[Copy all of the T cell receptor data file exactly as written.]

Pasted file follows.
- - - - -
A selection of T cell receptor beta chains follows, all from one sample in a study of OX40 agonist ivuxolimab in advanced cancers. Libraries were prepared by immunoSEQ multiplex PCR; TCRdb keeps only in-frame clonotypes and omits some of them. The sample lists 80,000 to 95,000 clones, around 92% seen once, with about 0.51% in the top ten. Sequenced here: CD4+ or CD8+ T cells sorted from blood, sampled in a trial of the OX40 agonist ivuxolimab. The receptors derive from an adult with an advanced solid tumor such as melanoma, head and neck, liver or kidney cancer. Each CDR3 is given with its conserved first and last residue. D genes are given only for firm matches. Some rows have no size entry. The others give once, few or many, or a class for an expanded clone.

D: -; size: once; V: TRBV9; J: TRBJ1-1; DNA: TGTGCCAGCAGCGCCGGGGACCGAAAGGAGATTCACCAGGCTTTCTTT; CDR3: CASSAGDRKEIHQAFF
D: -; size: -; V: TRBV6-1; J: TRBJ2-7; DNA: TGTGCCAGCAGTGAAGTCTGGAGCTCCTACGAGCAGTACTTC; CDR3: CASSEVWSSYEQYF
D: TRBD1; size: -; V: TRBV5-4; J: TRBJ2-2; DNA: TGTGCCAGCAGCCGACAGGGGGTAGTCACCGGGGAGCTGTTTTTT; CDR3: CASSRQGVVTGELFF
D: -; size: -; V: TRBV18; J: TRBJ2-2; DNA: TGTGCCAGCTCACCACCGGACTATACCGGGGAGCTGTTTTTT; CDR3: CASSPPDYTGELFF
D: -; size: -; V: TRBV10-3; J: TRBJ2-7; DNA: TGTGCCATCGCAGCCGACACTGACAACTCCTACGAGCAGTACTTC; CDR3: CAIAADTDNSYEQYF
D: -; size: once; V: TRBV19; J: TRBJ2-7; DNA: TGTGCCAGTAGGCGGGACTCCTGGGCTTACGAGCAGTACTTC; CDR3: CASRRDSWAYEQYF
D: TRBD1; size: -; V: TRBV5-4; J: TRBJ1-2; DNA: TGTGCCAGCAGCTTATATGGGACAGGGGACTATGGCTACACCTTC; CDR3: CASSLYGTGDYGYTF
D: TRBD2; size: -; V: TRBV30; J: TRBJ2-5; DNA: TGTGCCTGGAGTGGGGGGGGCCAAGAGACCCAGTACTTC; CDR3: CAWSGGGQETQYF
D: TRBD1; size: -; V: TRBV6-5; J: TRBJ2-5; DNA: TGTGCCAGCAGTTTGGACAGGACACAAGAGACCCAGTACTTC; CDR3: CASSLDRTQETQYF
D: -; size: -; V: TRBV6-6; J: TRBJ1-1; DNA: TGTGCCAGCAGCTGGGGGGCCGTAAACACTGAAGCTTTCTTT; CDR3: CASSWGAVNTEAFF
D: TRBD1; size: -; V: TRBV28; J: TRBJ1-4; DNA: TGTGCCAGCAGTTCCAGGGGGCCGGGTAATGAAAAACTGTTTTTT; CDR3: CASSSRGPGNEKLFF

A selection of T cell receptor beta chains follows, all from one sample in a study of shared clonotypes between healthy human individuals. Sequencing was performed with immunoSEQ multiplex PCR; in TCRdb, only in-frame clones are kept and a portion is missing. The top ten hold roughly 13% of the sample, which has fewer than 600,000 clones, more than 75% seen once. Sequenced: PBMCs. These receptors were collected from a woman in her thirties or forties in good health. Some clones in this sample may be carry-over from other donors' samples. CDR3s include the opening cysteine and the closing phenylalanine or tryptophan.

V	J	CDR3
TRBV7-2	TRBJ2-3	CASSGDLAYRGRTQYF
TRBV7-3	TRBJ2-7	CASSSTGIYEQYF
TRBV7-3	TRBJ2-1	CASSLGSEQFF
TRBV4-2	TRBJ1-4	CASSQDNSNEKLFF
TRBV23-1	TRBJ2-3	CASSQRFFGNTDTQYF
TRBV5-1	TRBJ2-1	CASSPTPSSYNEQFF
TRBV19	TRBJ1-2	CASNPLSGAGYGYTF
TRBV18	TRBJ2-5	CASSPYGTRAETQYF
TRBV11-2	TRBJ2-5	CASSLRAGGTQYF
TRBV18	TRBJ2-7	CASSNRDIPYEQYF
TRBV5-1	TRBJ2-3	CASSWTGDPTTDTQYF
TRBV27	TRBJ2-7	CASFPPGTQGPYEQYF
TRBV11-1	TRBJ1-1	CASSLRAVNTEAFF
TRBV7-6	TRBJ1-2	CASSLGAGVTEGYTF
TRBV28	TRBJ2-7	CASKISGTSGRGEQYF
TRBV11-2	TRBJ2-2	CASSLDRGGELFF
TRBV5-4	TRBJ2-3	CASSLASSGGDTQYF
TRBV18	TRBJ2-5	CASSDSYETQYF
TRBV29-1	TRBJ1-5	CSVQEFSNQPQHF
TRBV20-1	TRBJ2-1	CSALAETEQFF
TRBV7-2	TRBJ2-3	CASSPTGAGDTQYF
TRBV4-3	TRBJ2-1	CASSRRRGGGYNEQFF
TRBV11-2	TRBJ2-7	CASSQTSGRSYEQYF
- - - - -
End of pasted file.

A selection of T cell receptor beta chains follows, all from one sample in a study of OX40 agonist ivuxolimab in advanced cancers. Libraries were prepared by immunoSEQ multiplex PCR; TCRdb keeps only in-frame clonotypes and omits some of them. The sample lists 80,000 to 95,000 clones, around 92% seen once, with about 0.51% in the top ten. Sequenced here: CD4+ or CD8+ T cells sorted from blood, sampled in a trial of the OX40 agonist ivuxolimab. The receptors derive from an adult with an advanced solid tumor such as melanoma, head and neck, liver or kidney cancer. Each CDR3 is given with its conserved first and last residue. D genes are given only for firm matches. Some rows have no size entry. The others give once, few or many, or a class for an expanded clone.

D: -; size: once; V: TRBV9; J: TRBJ1-1; DNA: TGTGCCAGCAGCGCCGGGGACCGAAAGGAGATTCACCAGGCTTTCTTT; CDR3: CASSAGDRKEIHQAFF
D: -; size: -; V: TRBV6-1; J: TRBJ2-7; DNA: TGTGCCAGCAGTGAAGTCTGGAGCTCCTACGAGCAGTACTTC; CDR3: CASSEVWSSYEQYF
D: TRBD1; size: -; V: TRBV5-4; J: TRBJ2-2; DNA: TGTGCCAGCAGCCGACAGGGGGTAGTCACCGGGGAGCTGTTTTTT; CDR3: CASSRQGVVTGELFF
D: -; size: -; V: TRBV18; J: TRBJ2-2; DNA: TGTGCCAGCTCACCACCGGACTATACCGGGGAGCTGTTTTTT; CDR3: CASSPPDYTGELFF
D: -; size: -; V: TRBV10-3; J: TRBJ2-7; DNA: TGTGCCATCGCAGCCGACACTGACAACTCCTACGAGCAGTACTTC; CDR3: CAIAADTDNSYEQYF
D: -; size: once; V: TRBV19; J: TRBJ2-7; DNA: TGTGCCAGTAGGCGGGACTCCTGGGCTTACGAGCAGTACTTC; CDR3: CASRRDSWAYEQYF
D: TRBD1; size: -; V: TRBV5-4; J: TRBJ1-2; DNA: TGTGCCAGCAGCTTATATGGGACAGGGGACTATGGCTACACCTTC; CDR3: CASSLYGTGDYGYTF
D: TRBD2; size: -; V: TRBV30; J: TRBJ2-5; DNA: TGTGCCTGGAGTGGGGGGGGCCAAGAGACCCAGTACTTC; CDR3: CAWSGGGQETQYF
D: TRBD1; size: -; V: TRBV6-5; J: TRBJ2-5; DNA: TGTGCCAGCAGTTTGGACAGGACACAAGAGACCCAGTACTTC; CDR3: CASSLDRTQETQYF
D: -; size: -; V: TRBV6-6; J: TRBJ1-1; DNA: TGTGCCAGCAGCTGGGGGGCCGTAAACACTGAAGCTTTCTTT; CDR3: CASSWGAVNTEAFF
D: TRBD1; size: -; V: TRBV28; J: TRBJ1-4; DNA: TGTGCCAGCAGTTCCAGGGGGCCGGGTAATGAAAAACTGTTTTTT; CDR3: CASSSRGPGNEKLFF

A selection of T cell receptor beta chains follows, all from one sample in a study of shared clonotypes between healthy human individuals. Sequencing was performed with immunoSEQ multiplex PCR; in TCRdb, only in-frame clones are kept and a portion is missing. The top ten hold roughly 13% of the sample, which has fewer than 600,000 clones, more than 75% seen once. Sequenced: PBMCs. These receptors were collected from a woman in her thirties or forties in good health. Some clones in this sample may be carry-over from other donors' samples. CDR3s include the opening cysteine and the closing phenylalanine or tryptophan.

V	J	CDR3
TRBV7-2	TRBJ2-3	CASSGDLAYRGRTQYF
TRBV7-3	TRBJ2-7	CASSSTGIYEQYF
TRBV7-3	TRBJ2-1	CASSLGSEQFF
TRBV4-2	TRBJ1-4	CASSQDNSNEKLFF
TRBV23-1	TRBJ2-3	CASSQRFFGNTDTQYF
TRBV5-1	TRBJ2-1	CASSPTPSSYNEQFF
TRBV19	TRBJ1-2	CASNPLSGAGYGYTF
TRBV18	TRBJ2-5	CASSPYGTRAETQYF
TRBV11-2	TRBJ2-5	CASSLRAGGTQYF
TRBV18	TRBJ2-7	CASSNRDIPYEQYF
TRBV5-1	TRBJ2-3	CASSWTGDPTTDTQYF
TRBV27	TRBJ2-7	CASFPPGTQGPYEQYF
TRBV11-1	TRBJ1-1	CASSLRAVNTEAFF
TRBV7-6	TRBJ1-2	CASSLGAGVTEGYTF
TRBV28	TRBJ2-7	CASKISGTSGRGEQYF
TRBV11-2	TRBJ2-2	CASSLDRGGELFF
TRBV5-4	TRBJ2-3	CASSLASSGGDTQYF
TRBV18	TRBJ2-5	CASSDSYETQYF
TRBV29-1	TRBJ1-5	CSVQEFSNQPQHF
TRBV20-1	TRBJ2-1	CSALAETEQFF
TRBV7-2	TRBJ2-3	CASSPTGAGDTQYF
TRBV4-3	TRBJ2-1	CASSRRRGGGYNEQFF
TRBV11-2	TRBJ2-7	CASSQTSGRSYEQYF